## Chapter 4

## Q. 4.6

One way to determine the concentration of Fe^{2+} in an environmental sample is to add solution of phenanthroline (phen) molecules that will bond to the metal ions, creating an intensely orange-red solution (Figure 4.10). The absorbance of a 5.00 × 10^{-5} M solution is measured as 0.55 in a 1.00 cm cell. (a) Calculate the molar absorptivity, ε, and (b) determine the concentration of such a solution whose absorbance is 0.36.

## Step-by-Step

## Verified Solution

**Collect and Organize** Given the concentration and absorbance of a solution, we are asked to calculate the molar absorptivity (ε).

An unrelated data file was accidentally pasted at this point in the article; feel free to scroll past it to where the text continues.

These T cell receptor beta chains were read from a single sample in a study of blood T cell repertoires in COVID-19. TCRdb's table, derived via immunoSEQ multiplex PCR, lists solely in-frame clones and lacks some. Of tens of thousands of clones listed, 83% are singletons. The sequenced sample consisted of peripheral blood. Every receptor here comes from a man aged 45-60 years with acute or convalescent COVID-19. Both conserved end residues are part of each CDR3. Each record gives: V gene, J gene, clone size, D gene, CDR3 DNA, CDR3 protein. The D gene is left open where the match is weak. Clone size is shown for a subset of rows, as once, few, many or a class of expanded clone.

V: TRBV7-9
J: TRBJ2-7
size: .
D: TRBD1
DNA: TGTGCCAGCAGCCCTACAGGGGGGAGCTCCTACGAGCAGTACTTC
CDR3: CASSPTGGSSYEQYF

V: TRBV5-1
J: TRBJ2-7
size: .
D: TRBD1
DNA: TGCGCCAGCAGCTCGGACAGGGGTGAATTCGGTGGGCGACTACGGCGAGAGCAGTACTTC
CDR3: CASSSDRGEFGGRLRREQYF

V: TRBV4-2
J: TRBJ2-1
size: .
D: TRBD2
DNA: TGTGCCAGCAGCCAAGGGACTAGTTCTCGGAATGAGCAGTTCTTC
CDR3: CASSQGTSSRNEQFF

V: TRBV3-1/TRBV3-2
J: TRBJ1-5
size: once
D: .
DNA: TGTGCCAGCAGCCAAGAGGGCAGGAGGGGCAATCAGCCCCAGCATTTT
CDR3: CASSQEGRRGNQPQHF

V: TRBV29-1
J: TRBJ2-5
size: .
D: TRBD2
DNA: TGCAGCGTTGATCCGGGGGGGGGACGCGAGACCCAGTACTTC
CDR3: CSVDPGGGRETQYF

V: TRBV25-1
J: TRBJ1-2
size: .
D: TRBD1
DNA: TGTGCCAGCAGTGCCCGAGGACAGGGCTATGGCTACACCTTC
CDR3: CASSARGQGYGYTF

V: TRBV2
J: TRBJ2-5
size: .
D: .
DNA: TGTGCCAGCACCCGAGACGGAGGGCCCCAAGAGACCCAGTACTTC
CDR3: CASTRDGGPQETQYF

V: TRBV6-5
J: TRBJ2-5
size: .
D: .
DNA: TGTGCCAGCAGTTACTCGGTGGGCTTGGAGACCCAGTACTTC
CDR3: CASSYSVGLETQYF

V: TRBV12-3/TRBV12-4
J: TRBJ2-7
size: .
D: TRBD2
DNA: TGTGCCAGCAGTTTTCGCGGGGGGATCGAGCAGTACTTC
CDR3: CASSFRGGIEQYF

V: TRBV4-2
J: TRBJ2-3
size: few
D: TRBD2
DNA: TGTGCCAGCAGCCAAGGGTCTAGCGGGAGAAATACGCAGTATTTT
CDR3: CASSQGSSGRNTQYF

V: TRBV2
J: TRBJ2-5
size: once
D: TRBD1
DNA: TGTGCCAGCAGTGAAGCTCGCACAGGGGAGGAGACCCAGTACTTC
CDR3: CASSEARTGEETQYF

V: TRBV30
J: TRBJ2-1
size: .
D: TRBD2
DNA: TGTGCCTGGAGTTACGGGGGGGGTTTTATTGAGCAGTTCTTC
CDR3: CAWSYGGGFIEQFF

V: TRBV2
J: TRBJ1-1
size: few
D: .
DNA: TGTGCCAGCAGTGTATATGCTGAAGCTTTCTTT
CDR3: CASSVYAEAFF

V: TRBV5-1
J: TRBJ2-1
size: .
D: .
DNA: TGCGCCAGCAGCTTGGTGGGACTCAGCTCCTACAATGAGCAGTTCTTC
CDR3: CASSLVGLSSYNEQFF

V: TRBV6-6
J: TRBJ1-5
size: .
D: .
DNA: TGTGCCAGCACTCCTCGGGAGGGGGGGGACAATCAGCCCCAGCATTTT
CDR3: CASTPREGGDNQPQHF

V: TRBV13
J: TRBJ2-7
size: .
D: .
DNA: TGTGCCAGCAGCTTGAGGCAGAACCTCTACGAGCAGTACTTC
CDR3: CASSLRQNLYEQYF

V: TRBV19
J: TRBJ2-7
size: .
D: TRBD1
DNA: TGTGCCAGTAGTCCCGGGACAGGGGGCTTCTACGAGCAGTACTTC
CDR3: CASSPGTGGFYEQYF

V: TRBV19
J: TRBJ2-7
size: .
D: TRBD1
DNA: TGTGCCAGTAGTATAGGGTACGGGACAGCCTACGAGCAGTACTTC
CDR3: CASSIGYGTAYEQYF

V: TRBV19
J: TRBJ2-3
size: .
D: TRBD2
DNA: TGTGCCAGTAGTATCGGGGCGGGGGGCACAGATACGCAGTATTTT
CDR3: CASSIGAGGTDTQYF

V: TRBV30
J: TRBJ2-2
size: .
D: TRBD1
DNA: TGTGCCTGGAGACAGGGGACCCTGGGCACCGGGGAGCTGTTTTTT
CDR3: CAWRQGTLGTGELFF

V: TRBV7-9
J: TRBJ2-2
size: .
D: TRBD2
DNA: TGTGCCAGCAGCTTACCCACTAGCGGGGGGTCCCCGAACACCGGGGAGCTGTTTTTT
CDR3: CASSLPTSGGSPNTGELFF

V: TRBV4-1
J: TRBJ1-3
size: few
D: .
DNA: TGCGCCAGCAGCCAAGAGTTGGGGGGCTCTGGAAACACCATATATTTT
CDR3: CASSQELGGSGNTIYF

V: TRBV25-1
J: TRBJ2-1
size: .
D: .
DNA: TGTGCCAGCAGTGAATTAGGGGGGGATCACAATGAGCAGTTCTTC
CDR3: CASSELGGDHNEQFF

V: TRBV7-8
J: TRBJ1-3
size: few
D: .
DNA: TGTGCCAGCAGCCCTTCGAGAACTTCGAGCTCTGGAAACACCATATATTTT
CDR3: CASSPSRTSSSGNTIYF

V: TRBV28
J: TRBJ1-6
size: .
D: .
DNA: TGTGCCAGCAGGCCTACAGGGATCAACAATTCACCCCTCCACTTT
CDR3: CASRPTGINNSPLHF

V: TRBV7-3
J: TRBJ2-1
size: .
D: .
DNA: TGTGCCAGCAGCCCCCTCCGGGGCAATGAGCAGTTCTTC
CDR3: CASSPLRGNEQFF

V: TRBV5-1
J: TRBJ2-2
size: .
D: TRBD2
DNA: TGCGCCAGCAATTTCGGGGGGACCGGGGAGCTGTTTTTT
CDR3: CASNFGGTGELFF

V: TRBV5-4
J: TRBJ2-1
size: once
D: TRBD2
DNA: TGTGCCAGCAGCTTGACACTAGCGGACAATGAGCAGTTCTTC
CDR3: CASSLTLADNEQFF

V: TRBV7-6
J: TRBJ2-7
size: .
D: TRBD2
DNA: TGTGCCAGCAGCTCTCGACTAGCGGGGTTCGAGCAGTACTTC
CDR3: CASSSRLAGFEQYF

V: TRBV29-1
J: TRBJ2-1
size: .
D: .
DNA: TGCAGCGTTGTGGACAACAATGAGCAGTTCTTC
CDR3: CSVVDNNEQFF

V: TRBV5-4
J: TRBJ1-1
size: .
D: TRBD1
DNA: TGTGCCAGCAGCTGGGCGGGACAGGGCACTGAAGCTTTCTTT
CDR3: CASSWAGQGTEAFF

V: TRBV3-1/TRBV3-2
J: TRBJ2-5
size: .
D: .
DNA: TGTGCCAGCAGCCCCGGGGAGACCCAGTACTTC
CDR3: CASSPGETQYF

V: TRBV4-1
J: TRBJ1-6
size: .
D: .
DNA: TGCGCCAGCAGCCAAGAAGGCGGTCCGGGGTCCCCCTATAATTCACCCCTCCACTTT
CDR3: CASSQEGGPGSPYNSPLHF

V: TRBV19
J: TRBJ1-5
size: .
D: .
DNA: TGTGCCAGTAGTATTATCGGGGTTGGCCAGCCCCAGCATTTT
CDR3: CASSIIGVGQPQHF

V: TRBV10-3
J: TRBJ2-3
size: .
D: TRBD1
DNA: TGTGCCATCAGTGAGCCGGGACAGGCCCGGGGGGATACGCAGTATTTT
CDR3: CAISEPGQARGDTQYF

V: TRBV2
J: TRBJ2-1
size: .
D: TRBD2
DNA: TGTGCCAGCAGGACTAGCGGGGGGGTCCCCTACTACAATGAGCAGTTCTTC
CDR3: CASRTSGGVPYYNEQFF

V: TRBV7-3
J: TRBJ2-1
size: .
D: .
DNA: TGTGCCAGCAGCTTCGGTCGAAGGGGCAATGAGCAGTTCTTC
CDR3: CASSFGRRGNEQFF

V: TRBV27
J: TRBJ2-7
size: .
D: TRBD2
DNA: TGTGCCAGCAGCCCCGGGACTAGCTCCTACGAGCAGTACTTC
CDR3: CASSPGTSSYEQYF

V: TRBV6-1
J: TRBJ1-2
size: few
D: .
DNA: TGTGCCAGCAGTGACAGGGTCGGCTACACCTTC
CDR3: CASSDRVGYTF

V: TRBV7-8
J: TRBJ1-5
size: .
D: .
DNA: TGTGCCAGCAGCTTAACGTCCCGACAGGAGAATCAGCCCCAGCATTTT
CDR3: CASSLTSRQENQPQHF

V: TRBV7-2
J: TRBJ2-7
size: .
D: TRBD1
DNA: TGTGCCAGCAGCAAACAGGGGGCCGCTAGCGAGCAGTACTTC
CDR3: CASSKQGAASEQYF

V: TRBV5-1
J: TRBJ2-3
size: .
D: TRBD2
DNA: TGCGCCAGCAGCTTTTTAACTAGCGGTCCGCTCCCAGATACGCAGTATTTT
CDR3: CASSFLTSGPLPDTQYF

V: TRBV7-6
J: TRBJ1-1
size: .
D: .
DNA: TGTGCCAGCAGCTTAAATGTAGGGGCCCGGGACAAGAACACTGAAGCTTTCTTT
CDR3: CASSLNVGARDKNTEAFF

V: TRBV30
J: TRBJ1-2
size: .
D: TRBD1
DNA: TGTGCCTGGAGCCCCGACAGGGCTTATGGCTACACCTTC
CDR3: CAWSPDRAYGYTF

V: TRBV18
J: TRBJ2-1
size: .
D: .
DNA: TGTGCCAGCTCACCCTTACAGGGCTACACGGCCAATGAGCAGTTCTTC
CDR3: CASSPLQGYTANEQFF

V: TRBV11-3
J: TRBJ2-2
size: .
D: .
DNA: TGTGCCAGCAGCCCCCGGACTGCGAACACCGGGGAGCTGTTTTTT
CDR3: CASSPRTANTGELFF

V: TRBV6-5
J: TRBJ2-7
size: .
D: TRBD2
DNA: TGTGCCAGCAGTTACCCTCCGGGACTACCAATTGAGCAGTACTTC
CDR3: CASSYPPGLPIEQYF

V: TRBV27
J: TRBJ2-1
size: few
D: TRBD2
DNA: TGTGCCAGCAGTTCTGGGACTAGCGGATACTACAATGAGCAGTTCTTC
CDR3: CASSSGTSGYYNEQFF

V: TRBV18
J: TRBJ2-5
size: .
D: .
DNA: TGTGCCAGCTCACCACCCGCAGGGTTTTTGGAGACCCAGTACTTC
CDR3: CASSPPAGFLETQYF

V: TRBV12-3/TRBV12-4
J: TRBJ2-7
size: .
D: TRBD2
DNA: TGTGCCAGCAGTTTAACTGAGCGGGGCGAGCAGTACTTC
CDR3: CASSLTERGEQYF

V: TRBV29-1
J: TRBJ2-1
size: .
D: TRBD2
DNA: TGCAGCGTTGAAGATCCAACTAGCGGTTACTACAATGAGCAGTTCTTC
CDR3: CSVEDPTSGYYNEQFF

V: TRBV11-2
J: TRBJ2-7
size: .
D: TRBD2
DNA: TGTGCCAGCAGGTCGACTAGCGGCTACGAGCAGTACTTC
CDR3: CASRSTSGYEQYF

**Analyze** (a) We can rearrange Beer’s law to solve for ε and then use this value to find the concentration of the unknown solution. (b) Concentration and absorbance are linearly related by Beer’s law, so we predict that a smaller absorbance for the unknown solution should correspond to a lower concentration. (In fact, a concentration of zero would correspond to zero absorbance.)

**Solve**

a. Rearranging Equation 4.4 and substituting for A, b, and c:

\varepsilon =\frac{A}{bc} =\frac{0.55}{(1.00 cm)(5.00\times 10^{-5} M)} =1.1\times 10^{4} M^{-1} cm^{-1}

b. Solving Beer’s law for concentration and substituting for A, b, and ε:

c=\frac{A}{\varepsilon b}=\frac{0.36}{(1.1\times 10^{4} M^{-1} \cdot \sout{cm^{-1}})(1.00 \sout{cm})}=3.3 \times 10^{-5} M

**Think About It** As predicted, the concentration of the unknown solution is lower than 5.00\times 10^{-5} M